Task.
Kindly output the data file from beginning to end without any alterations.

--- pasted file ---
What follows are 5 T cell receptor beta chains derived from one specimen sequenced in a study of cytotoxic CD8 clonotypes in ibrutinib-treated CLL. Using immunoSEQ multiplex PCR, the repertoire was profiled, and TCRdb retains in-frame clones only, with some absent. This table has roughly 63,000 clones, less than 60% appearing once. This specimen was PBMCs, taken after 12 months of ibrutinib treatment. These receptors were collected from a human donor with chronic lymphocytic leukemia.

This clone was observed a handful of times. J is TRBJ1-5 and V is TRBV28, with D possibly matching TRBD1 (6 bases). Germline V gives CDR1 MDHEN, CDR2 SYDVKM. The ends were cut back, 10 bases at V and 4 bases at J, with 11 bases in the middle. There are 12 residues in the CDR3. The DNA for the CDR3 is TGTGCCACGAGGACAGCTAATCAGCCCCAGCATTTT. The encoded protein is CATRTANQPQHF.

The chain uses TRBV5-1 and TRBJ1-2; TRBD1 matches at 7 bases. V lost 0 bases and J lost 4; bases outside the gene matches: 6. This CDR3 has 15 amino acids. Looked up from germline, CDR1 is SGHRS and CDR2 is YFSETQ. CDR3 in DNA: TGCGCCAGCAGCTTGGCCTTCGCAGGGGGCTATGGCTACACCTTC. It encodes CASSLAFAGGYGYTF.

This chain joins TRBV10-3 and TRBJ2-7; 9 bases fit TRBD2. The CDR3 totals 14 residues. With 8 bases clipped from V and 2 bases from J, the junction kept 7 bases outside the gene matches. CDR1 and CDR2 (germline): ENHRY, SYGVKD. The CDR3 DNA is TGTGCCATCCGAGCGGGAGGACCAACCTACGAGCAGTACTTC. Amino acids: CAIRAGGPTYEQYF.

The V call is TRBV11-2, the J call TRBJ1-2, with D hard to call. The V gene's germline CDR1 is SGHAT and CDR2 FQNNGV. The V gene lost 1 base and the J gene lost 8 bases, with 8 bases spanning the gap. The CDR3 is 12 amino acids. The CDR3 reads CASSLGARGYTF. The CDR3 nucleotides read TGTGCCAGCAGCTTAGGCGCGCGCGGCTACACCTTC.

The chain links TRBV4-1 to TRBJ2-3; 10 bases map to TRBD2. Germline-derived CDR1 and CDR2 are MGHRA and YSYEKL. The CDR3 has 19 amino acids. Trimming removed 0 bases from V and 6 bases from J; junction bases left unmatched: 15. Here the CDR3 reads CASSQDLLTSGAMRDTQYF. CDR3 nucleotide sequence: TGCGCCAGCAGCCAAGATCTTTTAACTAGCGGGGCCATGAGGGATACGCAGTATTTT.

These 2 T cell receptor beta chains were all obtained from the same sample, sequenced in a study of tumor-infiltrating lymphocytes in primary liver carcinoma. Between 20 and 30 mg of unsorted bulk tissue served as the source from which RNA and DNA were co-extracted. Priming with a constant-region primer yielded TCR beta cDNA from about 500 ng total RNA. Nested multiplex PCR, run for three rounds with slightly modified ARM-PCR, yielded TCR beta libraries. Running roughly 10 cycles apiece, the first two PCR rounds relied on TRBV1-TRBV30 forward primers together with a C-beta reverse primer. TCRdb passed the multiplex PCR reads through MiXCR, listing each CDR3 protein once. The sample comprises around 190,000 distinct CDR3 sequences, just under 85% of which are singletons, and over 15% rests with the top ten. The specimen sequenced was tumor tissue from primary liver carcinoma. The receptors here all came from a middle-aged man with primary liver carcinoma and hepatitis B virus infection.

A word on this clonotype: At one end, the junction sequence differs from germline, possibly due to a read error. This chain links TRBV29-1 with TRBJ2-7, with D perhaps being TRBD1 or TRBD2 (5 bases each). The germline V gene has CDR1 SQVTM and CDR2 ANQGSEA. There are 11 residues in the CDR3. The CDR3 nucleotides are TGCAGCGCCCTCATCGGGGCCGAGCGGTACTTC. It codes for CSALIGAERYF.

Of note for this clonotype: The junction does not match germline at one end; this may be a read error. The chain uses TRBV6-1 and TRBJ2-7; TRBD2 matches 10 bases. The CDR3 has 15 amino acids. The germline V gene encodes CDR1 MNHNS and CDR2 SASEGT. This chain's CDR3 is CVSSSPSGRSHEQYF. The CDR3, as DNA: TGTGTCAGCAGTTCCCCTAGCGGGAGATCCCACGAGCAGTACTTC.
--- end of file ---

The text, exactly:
What follows are 5 T cell receptor beta chains derived from one specimen sequenced in a study of cytotoxic CD8 clonotypes in ibrutinib-treated CLL. Using immunoSEQ multiplex PCR, the repertoire was profiled, and TCRdb retains in-frame clones only, with some absent. This table has roughly 63,000 clones, less than 60% appearing once. This specimen was PBMCs, taken after 12 months of ibrutinib treatment. These receptors were collected from a human donor with chronic lymphocytic leukemia.

This clone was observed a handful of times. J is TRBJ1-5 and V is TRBV28, with D possibly matching TRBD1 (6 bases). Germline V gives CDR1 MDHEN, CDR2 SYDVKM. The ends were cut back, 10 bases at V and 4 bases at J, with 11 bases in the middle. There are 12 residues in the CDR3. The DNA for the CDR3 is TGTGCCACGAGGACAGCTAATCAGCCCCAGCATTTT. The encoded protein is CATRTANQPQHF.

The chain uses TRBV5-1 and TRBJ1-2; TRBD1 matches at 7 bases. V lost 0 bases and J lost 4; bases outside the gene matches: 6. This CDR3 has 15 amino acids. Looked up from germline, CDR1 is SGHRS and CDR2 is YFSETQ. CDR3 in DNA: TGCGCCAGCAGCTTGGCCTTCGCAGGGGGCTATGGCTACACCTTC. It encodes CASSLAFAGGYGYTF.

This chain joins TRBV10-3 and TRBJ2-7; 9 bases fit TRBD2. The CDR3 totals 14 residues. With 8 bases clipped from V and 2 bases from J, the junction kept 7 bases outside the gene matches. CDR1 and CDR2 (germline): ENHRY, SYGVKD. The CDR3 DNA is TGTGCCATCCGAGCGGGAGGACCAACCTACGAGCAGTACTTC. Amino acids: CAIRAGGPTYEQYF.

The V call is TRBV11-2, the J call TRBJ1-2, with D hard to call. The V gene's germline CDR1 is SGHAT and CDR2 FQNNGV. The V gene lost 1 base and the J gene lost 8 bases, with 8 bases spanning the gap. The CDR3 is 12 amino acids. The CDR3 reads CASSLGARGYTF. The CDR3 nucleotides read TGTGCCAGCAGCTTAGGCGCGCGCGGCTACACCTTC.

The chain links TRBV4-1 to TRBJ2-3; 10 bases map to TRBD2. Germline-derived CDR1 and CDR2 are MGHRA and YSYEKL. The CDR3 has 19 amino acids. Trimming removed 0 bases from V and 6 bases from J; junction bases left unmatched: 15. Here the CDR3 reads CASSQDLLTSGAMRDTQYF. CDR3 nucleotide sequence: TGCGCCAGCAGCCAAGATCTTTTAACTAGCGGGGCCATGAGGGATACGCAGTATTTT.

These 2 T cell receptor beta chains were all obtained from the same sample, sequenced in a study of tumor-infiltrating lymphocytes in primary liver carcinoma. Between 20 and 30 mg of unsorted bulk tissue served as the source from which RNA and DNA were co-extracted. Priming with a constant-region primer yielded TCR beta cDNA from about 500 ng total RNA. Nested multiplex PCR, run for three rounds with slightly modified ARM-PCR, yielded TCR beta libraries. Running roughly 10 cycles apiece, the first two PCR rounds relied on TRBV1-TRBV30 forward primers together with a C-beta reverse primer. TCRdb passed the multiplex PCR reads through MiXCR, listing each CDR3 protein once. The sample comprises around 190,000 distinct CDR3 sequences, just under 85% of which are singletons, and over 15% rests with the top ten. The specimen sequenced was tumor tissue from primary liver carcinoma. The receptors here all came from a middle-aged man with primary liver carcinoma and hepatitis B virus infection.

A word on this clonotype: At one end, the junction sequence differs from germline, possibly due to a read error. This chain links TRBV29-1 with TRBJ2-7, with D perhaps being TRBD1 or TRBD2 (5 bases each). The germline V gene has CDR1 SQVTM and CDR2 ANQGSEA. There are 11 residues in the CDR3. The CDR3 nucleotides are TGCAGCGCCCTCATCGGGGCCGAGCGGTACTTC. It codes for CSALIGAERYF.

Of note for this clonotype: The junction does not match germline at one end; this may be a read error. The chain uses TRBV6-1 and TRBJ2-7; TRBD2 matches 10 bases. The CDR3 has 15 amino acids. The germline V gene encodes CDR1 MNHNS and CDR2 SASEGT. This chain's CDR3 is CVSSSPSGRSHEQYF. The CDR3, as DNA: TGTGTCAGCAGTTCCCCTAGCGGGAGATCCCACGAGCAGTACTTC.